Mila Cuda ’22 Helps Craft a Love Letter to Los Angeles

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Image credit: Andrew Toth/Getty Images for Good Deed Entertainment
Author  Shannon O’Brien
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Creative writing major Mila Cuda ’22 calls the newly released film Summertime, in which she appears, “a love letter to Los Angeles.” Directed by Carlos López Estrada (who also directed Raya and the Last Dragon), the film is written and performed by 27 young poets. “Young people who have full agency over their own stories,” Cuda said. “That’s not something we get often in filmmaking, or storytelling in general.”

Each poet wrote their individual scenes and chose where and how they wanted to be filmed. Cuda, who grew up in L.A., chose to ride a bus for her scene. “I knew I wanted to be on a bus because I grew up taking public transit everywhere,” she said. “I have lived in a bunch of different corners of Los Angeles, so I was like, if I’m going to represent how I exist in the city, I exist on the bus.” As a queer woman on public transit in a big city, she said, she often made herself smaller in order to avoid harassment. Having the opportunity to create a scene where she could speak freely meant more to her than she anticipated. “Like, we really created a world where I felt safe enough to speak up for myself,” she said of the scene in which she stands up to a homophobe.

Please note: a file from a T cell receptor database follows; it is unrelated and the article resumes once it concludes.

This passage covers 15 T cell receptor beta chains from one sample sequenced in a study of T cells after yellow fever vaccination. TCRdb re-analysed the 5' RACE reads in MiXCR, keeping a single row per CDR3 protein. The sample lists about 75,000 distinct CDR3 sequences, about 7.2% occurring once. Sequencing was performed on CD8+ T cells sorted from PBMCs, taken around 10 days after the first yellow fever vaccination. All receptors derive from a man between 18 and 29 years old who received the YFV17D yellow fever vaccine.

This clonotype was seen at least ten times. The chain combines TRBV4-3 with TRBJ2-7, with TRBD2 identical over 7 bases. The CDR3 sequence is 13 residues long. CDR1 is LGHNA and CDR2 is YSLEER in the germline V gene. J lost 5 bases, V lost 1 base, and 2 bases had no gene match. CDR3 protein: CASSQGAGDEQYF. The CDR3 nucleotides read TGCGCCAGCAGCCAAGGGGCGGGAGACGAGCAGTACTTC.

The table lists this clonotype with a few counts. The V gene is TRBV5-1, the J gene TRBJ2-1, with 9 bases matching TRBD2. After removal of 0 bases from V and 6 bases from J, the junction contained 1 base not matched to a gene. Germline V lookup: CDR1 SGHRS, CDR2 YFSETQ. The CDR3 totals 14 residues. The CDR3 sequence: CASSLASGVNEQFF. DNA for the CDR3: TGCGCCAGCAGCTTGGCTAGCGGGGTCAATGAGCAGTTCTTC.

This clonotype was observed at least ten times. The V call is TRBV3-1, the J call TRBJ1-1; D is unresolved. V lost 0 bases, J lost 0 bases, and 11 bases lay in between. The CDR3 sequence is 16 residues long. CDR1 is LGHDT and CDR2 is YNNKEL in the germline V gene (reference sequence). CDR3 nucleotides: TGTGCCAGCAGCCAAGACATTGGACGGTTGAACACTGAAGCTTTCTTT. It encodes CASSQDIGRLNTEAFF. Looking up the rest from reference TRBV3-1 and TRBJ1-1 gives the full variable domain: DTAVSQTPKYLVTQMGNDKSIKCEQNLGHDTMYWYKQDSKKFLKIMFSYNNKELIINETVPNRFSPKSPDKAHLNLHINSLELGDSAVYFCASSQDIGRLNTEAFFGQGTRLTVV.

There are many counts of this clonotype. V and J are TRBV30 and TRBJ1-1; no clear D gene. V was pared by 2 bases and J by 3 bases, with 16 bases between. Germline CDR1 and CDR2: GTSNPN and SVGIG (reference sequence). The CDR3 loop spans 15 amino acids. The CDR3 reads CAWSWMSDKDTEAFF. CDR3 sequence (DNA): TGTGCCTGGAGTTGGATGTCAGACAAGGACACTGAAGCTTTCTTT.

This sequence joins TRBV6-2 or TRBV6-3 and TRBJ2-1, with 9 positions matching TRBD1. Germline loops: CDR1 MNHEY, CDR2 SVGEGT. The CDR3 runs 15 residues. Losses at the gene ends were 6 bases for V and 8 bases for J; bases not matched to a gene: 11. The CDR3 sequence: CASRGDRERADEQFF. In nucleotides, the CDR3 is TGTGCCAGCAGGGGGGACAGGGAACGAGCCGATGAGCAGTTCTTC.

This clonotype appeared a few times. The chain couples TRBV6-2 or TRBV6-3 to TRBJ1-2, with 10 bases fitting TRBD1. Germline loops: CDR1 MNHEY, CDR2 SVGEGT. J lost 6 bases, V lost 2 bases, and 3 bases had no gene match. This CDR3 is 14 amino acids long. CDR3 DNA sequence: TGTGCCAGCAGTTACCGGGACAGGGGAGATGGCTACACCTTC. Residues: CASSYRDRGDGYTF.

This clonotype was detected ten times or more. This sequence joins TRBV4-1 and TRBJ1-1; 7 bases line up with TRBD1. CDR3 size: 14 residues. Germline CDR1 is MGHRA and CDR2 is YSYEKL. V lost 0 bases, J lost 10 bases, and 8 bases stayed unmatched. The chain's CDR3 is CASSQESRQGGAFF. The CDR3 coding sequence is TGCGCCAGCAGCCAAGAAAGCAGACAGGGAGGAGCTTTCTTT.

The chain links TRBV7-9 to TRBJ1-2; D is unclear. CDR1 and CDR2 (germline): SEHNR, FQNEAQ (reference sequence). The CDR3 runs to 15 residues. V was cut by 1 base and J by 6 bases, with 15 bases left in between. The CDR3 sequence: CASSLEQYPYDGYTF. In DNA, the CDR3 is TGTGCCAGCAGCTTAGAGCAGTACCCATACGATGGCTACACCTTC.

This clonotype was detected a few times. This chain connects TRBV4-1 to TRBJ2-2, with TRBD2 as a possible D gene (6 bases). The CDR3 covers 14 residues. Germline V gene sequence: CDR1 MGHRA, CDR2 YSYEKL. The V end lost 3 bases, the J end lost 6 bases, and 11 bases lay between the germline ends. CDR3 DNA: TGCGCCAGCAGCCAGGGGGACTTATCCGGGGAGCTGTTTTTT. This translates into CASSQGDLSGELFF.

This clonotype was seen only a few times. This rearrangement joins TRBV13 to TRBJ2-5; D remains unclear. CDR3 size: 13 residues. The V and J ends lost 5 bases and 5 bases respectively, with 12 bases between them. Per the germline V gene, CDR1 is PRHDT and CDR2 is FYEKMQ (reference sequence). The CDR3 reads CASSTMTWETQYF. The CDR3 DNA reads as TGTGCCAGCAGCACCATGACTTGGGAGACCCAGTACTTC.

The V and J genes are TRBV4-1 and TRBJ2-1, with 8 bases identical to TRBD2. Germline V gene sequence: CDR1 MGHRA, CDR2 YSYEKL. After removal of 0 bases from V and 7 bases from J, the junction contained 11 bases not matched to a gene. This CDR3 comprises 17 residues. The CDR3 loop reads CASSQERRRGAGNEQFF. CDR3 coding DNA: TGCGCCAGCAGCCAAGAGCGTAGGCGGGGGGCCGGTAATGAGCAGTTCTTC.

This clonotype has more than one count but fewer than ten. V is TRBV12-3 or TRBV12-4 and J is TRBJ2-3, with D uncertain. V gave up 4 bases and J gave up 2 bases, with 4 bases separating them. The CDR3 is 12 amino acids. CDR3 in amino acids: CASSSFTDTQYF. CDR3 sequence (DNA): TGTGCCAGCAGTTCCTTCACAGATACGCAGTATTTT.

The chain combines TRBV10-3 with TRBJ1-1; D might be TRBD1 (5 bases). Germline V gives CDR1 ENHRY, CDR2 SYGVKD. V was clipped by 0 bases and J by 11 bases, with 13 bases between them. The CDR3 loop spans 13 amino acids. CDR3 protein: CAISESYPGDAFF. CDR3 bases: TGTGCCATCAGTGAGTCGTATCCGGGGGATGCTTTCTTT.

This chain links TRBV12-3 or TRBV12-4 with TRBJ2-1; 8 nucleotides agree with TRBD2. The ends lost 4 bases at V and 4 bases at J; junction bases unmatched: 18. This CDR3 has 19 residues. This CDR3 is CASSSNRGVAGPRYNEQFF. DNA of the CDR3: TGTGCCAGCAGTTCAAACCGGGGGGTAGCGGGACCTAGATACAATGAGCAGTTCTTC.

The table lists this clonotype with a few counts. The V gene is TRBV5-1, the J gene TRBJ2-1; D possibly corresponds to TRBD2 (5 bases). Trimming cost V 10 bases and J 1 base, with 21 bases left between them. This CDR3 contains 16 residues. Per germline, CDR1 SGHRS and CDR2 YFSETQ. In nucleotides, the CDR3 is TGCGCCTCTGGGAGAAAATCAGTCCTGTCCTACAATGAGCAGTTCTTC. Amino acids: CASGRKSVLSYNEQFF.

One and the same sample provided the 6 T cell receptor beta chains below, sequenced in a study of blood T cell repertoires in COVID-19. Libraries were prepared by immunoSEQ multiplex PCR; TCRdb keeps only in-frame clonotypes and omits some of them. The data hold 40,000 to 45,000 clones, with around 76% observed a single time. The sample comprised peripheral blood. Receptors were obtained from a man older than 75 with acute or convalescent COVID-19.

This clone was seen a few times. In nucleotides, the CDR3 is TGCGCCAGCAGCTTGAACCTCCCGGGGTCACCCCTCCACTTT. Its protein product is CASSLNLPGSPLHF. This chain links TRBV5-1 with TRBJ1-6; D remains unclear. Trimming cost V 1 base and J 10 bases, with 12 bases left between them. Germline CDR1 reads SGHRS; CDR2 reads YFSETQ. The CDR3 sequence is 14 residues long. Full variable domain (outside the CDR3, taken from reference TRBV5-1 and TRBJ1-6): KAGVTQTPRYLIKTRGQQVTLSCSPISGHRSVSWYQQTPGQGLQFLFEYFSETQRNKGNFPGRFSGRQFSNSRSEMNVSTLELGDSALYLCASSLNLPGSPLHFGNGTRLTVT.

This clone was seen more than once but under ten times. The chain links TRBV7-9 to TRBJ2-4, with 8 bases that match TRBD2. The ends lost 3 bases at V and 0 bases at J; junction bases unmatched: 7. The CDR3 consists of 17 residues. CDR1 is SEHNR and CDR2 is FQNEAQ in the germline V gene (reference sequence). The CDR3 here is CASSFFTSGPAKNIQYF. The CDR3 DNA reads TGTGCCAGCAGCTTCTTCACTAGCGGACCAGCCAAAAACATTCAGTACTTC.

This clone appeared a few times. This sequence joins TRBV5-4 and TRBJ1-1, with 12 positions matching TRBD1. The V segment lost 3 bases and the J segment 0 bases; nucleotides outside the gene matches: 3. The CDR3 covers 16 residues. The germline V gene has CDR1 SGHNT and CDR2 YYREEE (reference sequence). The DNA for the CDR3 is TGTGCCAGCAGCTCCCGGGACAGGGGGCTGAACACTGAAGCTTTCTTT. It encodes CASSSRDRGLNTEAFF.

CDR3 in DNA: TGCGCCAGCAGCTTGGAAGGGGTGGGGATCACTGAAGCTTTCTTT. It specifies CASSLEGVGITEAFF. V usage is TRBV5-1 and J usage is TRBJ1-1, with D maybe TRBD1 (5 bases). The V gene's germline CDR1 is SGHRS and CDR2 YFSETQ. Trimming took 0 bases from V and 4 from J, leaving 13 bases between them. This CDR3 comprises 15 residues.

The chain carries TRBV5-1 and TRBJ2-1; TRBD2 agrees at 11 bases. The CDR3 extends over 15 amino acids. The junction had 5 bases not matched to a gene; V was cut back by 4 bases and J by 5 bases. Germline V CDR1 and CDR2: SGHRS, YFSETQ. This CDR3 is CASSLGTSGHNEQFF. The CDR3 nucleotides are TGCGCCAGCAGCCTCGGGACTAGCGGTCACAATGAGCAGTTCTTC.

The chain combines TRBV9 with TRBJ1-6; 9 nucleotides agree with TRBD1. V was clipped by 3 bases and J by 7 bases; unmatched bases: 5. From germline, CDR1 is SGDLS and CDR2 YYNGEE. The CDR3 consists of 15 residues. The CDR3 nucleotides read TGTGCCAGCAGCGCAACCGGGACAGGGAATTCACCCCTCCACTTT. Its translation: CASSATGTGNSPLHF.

Cuda has been writing poetry since she was child (she has a poetry collection from first grade written in crayon), but she became more serious in high school with the encouragement of her teacher Kelly Grace Thomas Vojdani. She has been involved with Get Lit, an L.A.-based arts education nonprofit, since she was 15, as a performer, editor, and educator. Though she came to Wellesley in part because it offered a peace studies major, she soon realized that “creative writing is always what I’m going to be most excited about and what I want to do more than anything.”

Cuda also served as the poetry editor for Summertime, meeting with poets individually and workshopping their scenes in order to thread each vignette into a cohesive narrative while allowing the distinct voice of each writer to shine through. She said Wellesley creative writing workshops have helped her become a stronger editor. “Workshops are all about trust, knowing how to hold someone’s work and enjoy it, but also find ways to balance compliments with questions, in order to challenge the work so it evolves and doesn’t stay stagnant,” she said. She also notes the vulnerability of sharing work for critique. “The Wellesley community—particularly creative writing—it’s a very supportive environment,” she said.

Work on the film began in 2019; the initial release was planned for 2020, then postponed because of the pandemic. Now that it is out in the world, Cuda hopes viewers “appreciate the ambitious effort of all these young people to put themselves out there and be vulnerable.”

When she returns to Wellesley this fall, it will be her first time on campus since March 2020. She said she is looking forward to seeing her friends, sitting by the lake, and experiencing seasons again. And she is quite excited to work on her thesis with Dan Chiasson, Lorraine C. Wang Professor of English. “I’ve been doing a lot of fulfilling collaborative work, but I haven’t really had time to just write for myself in a while. I can’t wait to dive in and develop a collection for my thesis,” she said. “I think it’s going to be amazing.”